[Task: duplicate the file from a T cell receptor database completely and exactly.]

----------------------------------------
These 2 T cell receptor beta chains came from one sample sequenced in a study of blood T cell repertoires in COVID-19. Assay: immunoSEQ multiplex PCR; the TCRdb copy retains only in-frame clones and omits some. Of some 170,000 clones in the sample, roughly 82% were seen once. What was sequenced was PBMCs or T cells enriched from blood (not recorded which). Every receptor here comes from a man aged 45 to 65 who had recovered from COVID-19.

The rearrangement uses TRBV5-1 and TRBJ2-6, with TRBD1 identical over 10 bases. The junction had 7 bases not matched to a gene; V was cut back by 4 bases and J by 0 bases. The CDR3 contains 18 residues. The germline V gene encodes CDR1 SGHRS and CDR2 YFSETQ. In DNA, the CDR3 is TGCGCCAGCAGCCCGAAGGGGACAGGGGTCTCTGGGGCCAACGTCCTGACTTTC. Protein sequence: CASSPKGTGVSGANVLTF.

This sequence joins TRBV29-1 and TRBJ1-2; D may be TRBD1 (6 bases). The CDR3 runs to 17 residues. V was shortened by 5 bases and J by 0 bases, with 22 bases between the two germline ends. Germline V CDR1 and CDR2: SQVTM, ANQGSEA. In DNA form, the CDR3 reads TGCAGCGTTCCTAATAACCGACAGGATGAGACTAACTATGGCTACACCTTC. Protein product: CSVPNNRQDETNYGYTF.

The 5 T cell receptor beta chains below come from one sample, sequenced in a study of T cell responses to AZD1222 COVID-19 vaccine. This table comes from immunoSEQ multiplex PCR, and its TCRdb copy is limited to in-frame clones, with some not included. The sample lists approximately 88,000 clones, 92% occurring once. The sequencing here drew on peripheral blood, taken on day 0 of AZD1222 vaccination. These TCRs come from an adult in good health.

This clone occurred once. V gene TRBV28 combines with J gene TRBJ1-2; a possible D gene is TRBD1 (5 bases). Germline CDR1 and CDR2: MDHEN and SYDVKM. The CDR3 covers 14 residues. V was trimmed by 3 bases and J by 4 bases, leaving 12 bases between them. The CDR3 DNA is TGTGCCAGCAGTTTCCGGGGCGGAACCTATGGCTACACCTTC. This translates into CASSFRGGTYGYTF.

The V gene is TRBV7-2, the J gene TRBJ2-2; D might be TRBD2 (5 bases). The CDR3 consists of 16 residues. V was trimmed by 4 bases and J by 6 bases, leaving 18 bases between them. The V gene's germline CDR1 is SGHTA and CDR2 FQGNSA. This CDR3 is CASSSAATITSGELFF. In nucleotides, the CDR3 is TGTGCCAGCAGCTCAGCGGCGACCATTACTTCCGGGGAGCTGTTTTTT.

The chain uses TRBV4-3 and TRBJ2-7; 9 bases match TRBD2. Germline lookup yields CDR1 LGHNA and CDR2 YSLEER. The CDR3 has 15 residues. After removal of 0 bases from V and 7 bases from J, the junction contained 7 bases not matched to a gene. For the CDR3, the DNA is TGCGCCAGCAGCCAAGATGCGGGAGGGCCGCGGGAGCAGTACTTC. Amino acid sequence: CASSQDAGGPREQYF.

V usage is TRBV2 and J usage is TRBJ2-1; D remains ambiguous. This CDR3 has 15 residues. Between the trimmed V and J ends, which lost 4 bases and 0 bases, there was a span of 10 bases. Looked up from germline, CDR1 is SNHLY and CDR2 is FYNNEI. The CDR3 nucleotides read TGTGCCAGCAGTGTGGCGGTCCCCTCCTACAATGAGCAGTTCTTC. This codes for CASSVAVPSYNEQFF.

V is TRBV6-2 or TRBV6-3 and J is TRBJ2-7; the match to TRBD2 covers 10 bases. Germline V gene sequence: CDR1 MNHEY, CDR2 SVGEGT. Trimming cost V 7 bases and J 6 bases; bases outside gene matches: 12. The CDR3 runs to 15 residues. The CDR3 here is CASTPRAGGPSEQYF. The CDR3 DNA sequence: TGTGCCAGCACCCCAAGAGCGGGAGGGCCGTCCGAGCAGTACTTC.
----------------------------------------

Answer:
These 2 T cell receptor beta chains came from one sample sequenced in a study of blood T cell repertoires in COVID-19. Assay: immunoSEQ multiplex PCR; the TCRdb copy retains only in-frame clones and omits some. Of some 170,000 clones in the sample, roughly 82% were seen once. What was sequenced was PBMCs or T cells enriched from blood (not recorded which). Every receptor here comes from a man aged 45 to 65 who had recovered from COVID-19.

The rearrangement uses TRBV5-1 and TRBJ2-6, with TRBD1 identical over 10 bases. The junction had 7 bases not matched to a gene; V was cut back by 4 bases and J by 0 bases. The CDR3 contains 18 residues. The germline V gene encodes CDR1 SGHRS and CDR2 YFSETQ. In DNA, the CDR3 is TGCGCCAGCAGCCCGAAGGGGACAGGGGTCTCTGGGGCCAACGTCCTGACTTTC. Protein sequence: CASSPKGTGVSGANVLTF.

This sequence joins TRBV29-1 and TRBJ1-2; D may be TRBD1 (6 bases). The CDR3 runs to 17 residues. V was shortened by 5 bases and J by 0 bases, with 22 bases between the two germline ends. Germline V CDR1 and CDR2: SQVTM, ANQGSEA. In DNA form, the CDR3 reads TGCAGCGTTCCTAATAACCGACAGGATGAGACTAACTATGGCTACACCTTC. Protein product: CSVPNNRQDETNYGYTF.

The 5 T cell receptor beta chains below come from one sample, sequenced in a study of T cell responses to AZD1222 COVID-19 vaccine. This table comes from immunoSEQ multiplex PCR, and its TCRdb copy is limited to in-frame clones, with some not included. The sample lists approximately 88,000 clones, 92% occurring once. The sequencing here drew on peripheral blood, taken on day 0 of AZD1222 vaccination. These TCRs come from an adult in good health.

This clone occurred once. V gene TRBV28 combines with J gene TRBJ1-2; a possible D gene is TRBD1 (5 bases). Germline CDR1 and CDR2: MDHEN and SYDVKM. The CDR3 covers 14 residues. V was trimmed by 3 bases and J by 4 bases, leaving 12 bases between them. The CDR3 DNA is TGTGCCAGCAGTTTCCGGGGCGGAACCTATGGCTACACCTTC. This translates into CASSFRGGTYGYTF.

The V gene is TRBV7-2, the J gene TRBJ2-2; D might be TRBD2 (5 bases). The CDR3 consists of 16 residues. V was trimmed by 4 bases and J by 6 bases, leaving 18 bases between them. The V gene's germline CDR1 is SGHTA and CDR2 FQGNSA. This CDR3 is CASSSAATITSGELFF. In nucleotides, the CDR3 is TGTGCCAGCAGCTCAGCGGCGACCATTACTTCCGGGGAGCTGTTTTTT.

The chain uses TRBV4-3 and TRBJ2-7; 9 bases match TRBD2. Germline lookup yields CDR1 LGHNA and CDR2 YSLEER. The CDR3 has 15 residues. After removal of 0 bases from V and 7 bases from J, the junction contained 7 bases not matched to a gene. For the CDR3, the DNA is TGCGCCAGCAGCCAAGATGCGGGAGGGCCGCGGGAGCAGTACTTC. Amino acid sequence: CASSQDAGGPREQYF.

V usage is TRBV2 and J usage is TRBJ2-1; D remains ambiguous. This CDR3 has 15 residues. Between the trimmed V and J ends, which lost 4 bases and 0 bases, there was a span of 10 bases. Looked up from germline, CDR1 is SNHLY and CDR2 is FYNNEI. The CDR3 nucleotides read TGTGCCAGCAGTGTGGCGGTCCCCTCCTACAATGAGCAGTTCTTC. This codes for CASSVAVPSYNEQFF.

V is TRBV6-2 or TRBV6-3 and J is TRBJ2-7; the match to TRBD2 covers 10 bases. Germline V gene sequence: CDR1 MNHEY, CDR2 SVGEGT. Trimming cost V 7 bases and J 6 bases; bases outside gene matches: 12. The CDR3 runs to 15 residues. The CDR3 here is CASTPRAGGPSEQYF. The CDR3 DNA sequence: TGTGCCAGCACCCCAAGAGCGGGAGGGCCGTCCGAGCAGTACTTC.